CHESTERFIELD COUNTY, Va. (WRIC) — The Chesterfield Board of Supervisors has rejected a proposal for 100 single-family homes in an agricultural district, sending the project back to the county Planning Commission once again.
The project, called Rose Ridge, received heavy pushback from existing residents of the sparsely populated stretch of Riverway Road at a planning commission earlier this year, during which the commissioners unanimously recommended the application be denied.
The proposal would have seen 100 homes on a little over 2 acres of land each constructed on a single access road winding through 230 acres of untouched rural land.
While the developer sought a rezoning from agricultural to R-40 — a very low-density residential zoning — county staff said the proposal more closely resembled typical suburban designations like R-25.
“These exceptions are similar to lot width and setbacks for a lot that would generally be located in an R-25 district,” he said. “The requested exceptions are not in character with the agricultural, rural-residential development patterns envisioned for this area.”
The proposal also called for all of the homes to use their own septic tanks, which would require special exceptions to county ordinances, since interconnection is required for all residential developments.
“The 2020 water and wastewater facilities plan does not include any proposed wastewater improvements for this area,” the county official said, adding that the cost of bringing sewer service to the area would be several million dollars.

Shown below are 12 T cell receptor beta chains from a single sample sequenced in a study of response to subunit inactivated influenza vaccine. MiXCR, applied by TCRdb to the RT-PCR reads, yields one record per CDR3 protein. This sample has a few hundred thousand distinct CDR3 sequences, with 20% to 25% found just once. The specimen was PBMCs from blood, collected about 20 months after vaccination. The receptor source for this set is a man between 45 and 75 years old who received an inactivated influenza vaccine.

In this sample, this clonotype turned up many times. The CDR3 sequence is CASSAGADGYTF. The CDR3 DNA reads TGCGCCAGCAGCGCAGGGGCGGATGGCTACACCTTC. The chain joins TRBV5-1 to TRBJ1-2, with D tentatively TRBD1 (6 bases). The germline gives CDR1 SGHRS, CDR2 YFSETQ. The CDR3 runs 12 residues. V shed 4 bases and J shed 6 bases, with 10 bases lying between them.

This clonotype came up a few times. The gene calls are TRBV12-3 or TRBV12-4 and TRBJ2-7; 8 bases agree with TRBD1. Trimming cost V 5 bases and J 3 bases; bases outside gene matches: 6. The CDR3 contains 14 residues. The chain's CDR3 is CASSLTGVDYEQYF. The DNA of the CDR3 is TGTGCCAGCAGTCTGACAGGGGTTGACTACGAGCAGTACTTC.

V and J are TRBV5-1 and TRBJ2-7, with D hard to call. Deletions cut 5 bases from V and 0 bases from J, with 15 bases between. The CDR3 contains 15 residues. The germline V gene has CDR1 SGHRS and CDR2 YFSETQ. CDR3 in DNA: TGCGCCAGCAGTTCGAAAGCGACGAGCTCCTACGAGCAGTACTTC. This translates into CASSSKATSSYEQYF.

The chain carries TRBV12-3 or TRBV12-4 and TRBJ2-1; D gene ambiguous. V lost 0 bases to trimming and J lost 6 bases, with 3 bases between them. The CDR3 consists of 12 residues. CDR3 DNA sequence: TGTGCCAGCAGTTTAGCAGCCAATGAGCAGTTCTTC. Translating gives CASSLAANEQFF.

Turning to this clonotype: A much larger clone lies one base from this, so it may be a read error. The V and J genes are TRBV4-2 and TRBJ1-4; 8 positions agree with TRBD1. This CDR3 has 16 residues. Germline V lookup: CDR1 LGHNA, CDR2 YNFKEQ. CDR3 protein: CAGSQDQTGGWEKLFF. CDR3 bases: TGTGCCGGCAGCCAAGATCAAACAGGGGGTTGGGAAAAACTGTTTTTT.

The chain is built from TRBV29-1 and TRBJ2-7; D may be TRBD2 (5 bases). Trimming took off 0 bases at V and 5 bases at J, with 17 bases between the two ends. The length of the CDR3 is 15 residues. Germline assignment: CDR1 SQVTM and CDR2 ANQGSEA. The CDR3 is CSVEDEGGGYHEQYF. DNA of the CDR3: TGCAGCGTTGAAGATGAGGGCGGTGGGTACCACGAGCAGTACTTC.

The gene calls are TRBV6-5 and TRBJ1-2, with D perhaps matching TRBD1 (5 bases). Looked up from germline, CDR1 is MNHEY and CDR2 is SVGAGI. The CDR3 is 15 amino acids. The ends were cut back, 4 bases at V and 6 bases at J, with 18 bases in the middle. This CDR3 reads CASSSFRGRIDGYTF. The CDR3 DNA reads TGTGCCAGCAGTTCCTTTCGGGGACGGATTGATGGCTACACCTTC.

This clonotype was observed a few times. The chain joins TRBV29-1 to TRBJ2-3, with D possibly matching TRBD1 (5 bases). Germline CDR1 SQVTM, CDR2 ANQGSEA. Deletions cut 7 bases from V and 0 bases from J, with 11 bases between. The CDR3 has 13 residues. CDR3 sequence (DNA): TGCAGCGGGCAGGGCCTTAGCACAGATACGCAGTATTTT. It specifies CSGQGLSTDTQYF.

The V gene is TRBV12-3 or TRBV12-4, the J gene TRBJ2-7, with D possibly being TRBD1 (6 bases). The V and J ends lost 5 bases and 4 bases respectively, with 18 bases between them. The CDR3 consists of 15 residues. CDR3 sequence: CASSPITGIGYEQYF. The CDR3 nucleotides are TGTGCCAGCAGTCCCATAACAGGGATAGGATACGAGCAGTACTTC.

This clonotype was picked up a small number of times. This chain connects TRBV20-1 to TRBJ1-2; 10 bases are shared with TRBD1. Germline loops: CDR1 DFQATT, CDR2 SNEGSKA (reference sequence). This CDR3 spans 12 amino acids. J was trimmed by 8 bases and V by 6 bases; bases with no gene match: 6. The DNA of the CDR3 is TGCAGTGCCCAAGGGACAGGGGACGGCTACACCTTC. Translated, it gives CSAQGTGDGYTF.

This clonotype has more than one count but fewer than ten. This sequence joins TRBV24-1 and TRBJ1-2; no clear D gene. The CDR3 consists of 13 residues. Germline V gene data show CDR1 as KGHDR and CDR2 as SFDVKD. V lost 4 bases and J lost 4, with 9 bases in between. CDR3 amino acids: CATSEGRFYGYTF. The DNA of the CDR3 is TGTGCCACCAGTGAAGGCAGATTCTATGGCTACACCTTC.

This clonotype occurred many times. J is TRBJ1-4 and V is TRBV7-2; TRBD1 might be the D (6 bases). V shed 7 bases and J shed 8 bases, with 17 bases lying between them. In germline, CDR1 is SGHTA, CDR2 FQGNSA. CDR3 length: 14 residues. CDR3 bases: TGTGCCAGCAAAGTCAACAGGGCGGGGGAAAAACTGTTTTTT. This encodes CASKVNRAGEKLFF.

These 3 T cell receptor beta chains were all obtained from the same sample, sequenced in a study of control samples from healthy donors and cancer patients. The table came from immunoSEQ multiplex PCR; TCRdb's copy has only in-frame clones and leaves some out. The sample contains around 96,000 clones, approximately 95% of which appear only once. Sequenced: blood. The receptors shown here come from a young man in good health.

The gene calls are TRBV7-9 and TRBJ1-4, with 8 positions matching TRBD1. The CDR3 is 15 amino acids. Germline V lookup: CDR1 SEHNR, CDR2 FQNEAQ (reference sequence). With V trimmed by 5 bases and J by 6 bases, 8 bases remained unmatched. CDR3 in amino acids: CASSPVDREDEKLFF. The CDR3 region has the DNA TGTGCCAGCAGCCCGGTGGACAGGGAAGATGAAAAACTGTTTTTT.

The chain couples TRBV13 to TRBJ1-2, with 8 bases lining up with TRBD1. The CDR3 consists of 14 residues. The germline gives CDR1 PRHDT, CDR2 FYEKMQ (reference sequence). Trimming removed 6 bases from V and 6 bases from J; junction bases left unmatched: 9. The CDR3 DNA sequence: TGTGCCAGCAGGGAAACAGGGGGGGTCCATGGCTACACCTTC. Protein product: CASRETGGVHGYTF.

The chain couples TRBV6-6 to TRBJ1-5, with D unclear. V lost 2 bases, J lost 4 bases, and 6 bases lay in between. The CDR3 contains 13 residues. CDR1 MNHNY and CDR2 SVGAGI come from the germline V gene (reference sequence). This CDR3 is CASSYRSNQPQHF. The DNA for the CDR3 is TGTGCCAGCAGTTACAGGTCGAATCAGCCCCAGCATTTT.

But the developer said despite all of the issues highlighted in the staff report, the project deserved approval because of the demand for the type of home featured in their proposal.
“We haven’t really been paying attention to those who want to live in large homes and on large lots,” he said.
According to the federal reserve, the average listing price for a home in Chesterfield in November was about $390,000. Based on current Zillow listings, the homes proposed for the project — over 2 acres of land, a minimum of 2,500 square feet — would go for anywhere between $500,000 and $1 million.
Residents who spoke out at the board meeting Wednesday kept their comments brief and to the point.
“We’ve hashed it all out before and I think y’all have most of the facts,” one man said. “Pray you do the right thing about it.”
Shortly before the board’s vote, Matoaca Supervisor Kevin Carroll said, “I don’t think it’s where it needs to be, quite frankly.”
Cited the extensive concerns included in the staff report, Carroll moved for it to be remanded to the Planning Commission. On a unanimous vote, the board agreed, sending the proposal back for further, unspecified revisions.